Review: COVID-19 and Neuromuscular Disorders
- Both increased rates of neuromuscular disease worsening and increased incidence of new presentations can be expected during the COVID-19 pandemic
- While consensus guidance exists for some disorders such as myasthenia gravis, there are no evidence-based neuromuscular-specific recommendations for patients who contract COVID-19. Moderate- to high-risk neuromuscular patients should be monitored closely
- In a patient using an immunosuppressive or immunomodulatory agent who develops symptoms of infection, continued therapy or treatment with a different medication may be possible after discussion of risks and benefits
- Switching from an infusion center to home infusion may be appropriate for some patients on immunotherapy
- For now there are no neuromuscular-specific recommendations for patients who contract COVID-19, but moderate- to high-risk patients should be monitored closely
Neuromuscular complications of severe coronaviruses (SARS-CoV, Middle East respiratory syndrome coronavirus and now SARS-CoV-2) have rarely been mentioned in medical literature. It is possible, though, that neuromuscular complications occur and are overshadowed by systemic manifestations.
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Amanda C. Guidon, MD, director of the Myasthenia Gravis Clinic at in the Department of Neurology at Massachusetts General Hospital, and Anthony A. Amato, MD, of Brigham and Women's Hospital, recently reviewed in Neurology the potential neuromuscular complications of COVID-19, mitigation of COVID-19–related risks for patients with pre-existing neuromuscular disease and management of immunotherapy during the pandemic.
Risk of Complications
The risk of neuromuscular complications from COVID-19 among patients with existing neuromuscular disease depends on the specific disease, other comorbidities, age and whether the patient is using immunotherapy (a table in the review gives agent-specific guidance).
In general, patients are at higher risk if they:
- Have a neuromuscular disorder that affects swallowing and/or ventilatory muscles
- Have cardiomyopathy
- Are receiving immunotherapy
Importantly, patients with low-risk neuromuscular disorders may be in a higher risk category due to other demographic or health factors.
Risk of a New Neuromuscular Disorder
Viral infection is a known risk factor for Guillain-Barré syndrome, and one case of Guillain-Barré syndrome in association with COVID-19 has been reported in Lancet Neurology. However, direct causality is uncertain. There is no current evidence that SARS-CoV-2 invades motor neurons and peripheral nerves as seen in some viral infections.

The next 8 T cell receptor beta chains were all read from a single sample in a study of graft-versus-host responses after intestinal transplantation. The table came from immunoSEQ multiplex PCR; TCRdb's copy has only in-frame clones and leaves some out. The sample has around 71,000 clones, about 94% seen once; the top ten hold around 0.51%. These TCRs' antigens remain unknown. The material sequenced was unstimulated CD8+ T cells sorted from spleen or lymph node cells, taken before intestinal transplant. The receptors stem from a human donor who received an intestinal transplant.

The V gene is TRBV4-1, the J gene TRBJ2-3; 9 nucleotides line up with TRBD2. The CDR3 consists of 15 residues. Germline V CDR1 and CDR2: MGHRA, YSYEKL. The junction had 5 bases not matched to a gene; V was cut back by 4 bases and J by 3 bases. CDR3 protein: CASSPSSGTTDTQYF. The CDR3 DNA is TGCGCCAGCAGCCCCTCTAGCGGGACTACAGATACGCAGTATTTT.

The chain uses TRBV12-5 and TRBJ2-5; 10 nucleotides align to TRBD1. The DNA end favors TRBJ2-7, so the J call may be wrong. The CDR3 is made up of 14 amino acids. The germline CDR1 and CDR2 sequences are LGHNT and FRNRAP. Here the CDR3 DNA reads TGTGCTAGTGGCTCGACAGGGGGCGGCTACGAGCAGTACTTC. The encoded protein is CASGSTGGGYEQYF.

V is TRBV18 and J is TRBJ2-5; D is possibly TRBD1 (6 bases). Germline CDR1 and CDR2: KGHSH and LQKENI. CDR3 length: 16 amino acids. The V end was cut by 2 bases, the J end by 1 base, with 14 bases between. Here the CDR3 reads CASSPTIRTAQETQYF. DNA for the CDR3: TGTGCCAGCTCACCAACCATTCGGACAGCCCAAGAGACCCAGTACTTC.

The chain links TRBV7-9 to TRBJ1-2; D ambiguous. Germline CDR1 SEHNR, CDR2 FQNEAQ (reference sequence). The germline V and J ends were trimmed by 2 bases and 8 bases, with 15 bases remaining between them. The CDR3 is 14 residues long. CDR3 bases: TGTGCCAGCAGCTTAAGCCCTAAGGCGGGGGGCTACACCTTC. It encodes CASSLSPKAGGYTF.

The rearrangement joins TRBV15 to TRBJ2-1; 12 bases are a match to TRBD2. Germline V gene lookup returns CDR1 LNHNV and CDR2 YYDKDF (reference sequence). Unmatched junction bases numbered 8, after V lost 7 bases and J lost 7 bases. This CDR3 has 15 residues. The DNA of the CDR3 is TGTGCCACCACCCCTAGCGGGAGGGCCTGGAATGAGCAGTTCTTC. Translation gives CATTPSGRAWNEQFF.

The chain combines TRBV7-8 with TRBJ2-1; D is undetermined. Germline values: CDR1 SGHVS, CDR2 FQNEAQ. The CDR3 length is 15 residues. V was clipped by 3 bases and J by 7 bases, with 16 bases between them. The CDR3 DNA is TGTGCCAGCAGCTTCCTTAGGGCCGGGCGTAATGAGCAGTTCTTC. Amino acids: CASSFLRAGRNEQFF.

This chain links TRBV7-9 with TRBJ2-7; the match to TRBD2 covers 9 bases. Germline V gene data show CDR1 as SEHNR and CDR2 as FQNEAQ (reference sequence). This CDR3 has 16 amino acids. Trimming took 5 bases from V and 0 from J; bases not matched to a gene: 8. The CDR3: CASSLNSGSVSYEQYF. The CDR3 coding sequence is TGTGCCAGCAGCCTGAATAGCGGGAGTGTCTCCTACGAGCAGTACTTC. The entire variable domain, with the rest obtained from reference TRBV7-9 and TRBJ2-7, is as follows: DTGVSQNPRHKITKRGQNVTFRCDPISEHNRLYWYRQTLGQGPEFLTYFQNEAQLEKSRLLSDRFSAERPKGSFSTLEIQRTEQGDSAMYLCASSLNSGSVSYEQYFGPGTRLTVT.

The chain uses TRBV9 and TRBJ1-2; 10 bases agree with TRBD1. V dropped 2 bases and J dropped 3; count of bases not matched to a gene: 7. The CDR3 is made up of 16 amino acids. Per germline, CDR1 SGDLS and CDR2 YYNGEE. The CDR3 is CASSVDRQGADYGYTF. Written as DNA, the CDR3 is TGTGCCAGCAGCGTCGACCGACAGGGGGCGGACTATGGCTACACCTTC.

Exacerbation/Unmasking of Neuromuscular Disorders
Infection commonly triggers exacerbation or progression of neuromuscular disorders. Therefore, both increased rates of disease worsening and increased incidence of new presentations can be expected during the COVID-19 pandemic.
Exacerbation of both acquired and inherited disorders is primarily related to degree of baseline cardiac and respiratory dysfunction, bulbar weakness, underlying pathophysiology of disease and other comorbidities.
Patients should be educated to call their neurologist if they develop symptoms of infection to discuss whether adjustments in immunosuppressive or immunomodulatory agents are needed.
Continuing therapy or switching to a different agent may be possible after discussion between patient and provider about risks and benefits. Factors to consider are age, comorbidities, geographic location, household and occupational risk factors and the severity of the underlying neuromuscular disease.
Reliance on infusion centers may increase a patient's overall risk of infection. The benefit of switching to home infusion depends on overall COVID-19 risk, transportation needs, geography/local resources and insurance coverage.
As a form of social distancing, patients should minimize trips to pharmacies. Where possible, providers should refill prescriptions for 90-day supplies and encourage delivery from mail order pharmacies.
Managing Patients Who Develop COVID-19
For now there are no neuromuscular-specific recommendations for patients who contract COVID-19. However, in the SARS outbreak of 2002–2004, up to one-third of patients manifested myalgias and rhabdomyolysis.
- Moderate- to high-risk patients with neuromuscular disease should be monitored closely for more rapid decline in respiratory function or worsening of underlying disease
- Patients with metabolic myopathies (e.g., lipid storage diseases and mitochondrial disorders) are at increased of rhabdomyolysis with fever, infection or loss of appetite
- Weakness related to muscle fiber atrophy from disuse will be a consideration in some COVID-19 patients
- Patients who develop COVID-19 may not return to their prior baseline
The review presents a wealth of other information, including tips on incorporating telemedicine into neuromuscular care, potential risks of investigational COVID-19 therapies and vaccines for patients with neuromuscular disease and how to support colleagues whose training or research has been affected by COVID-19.
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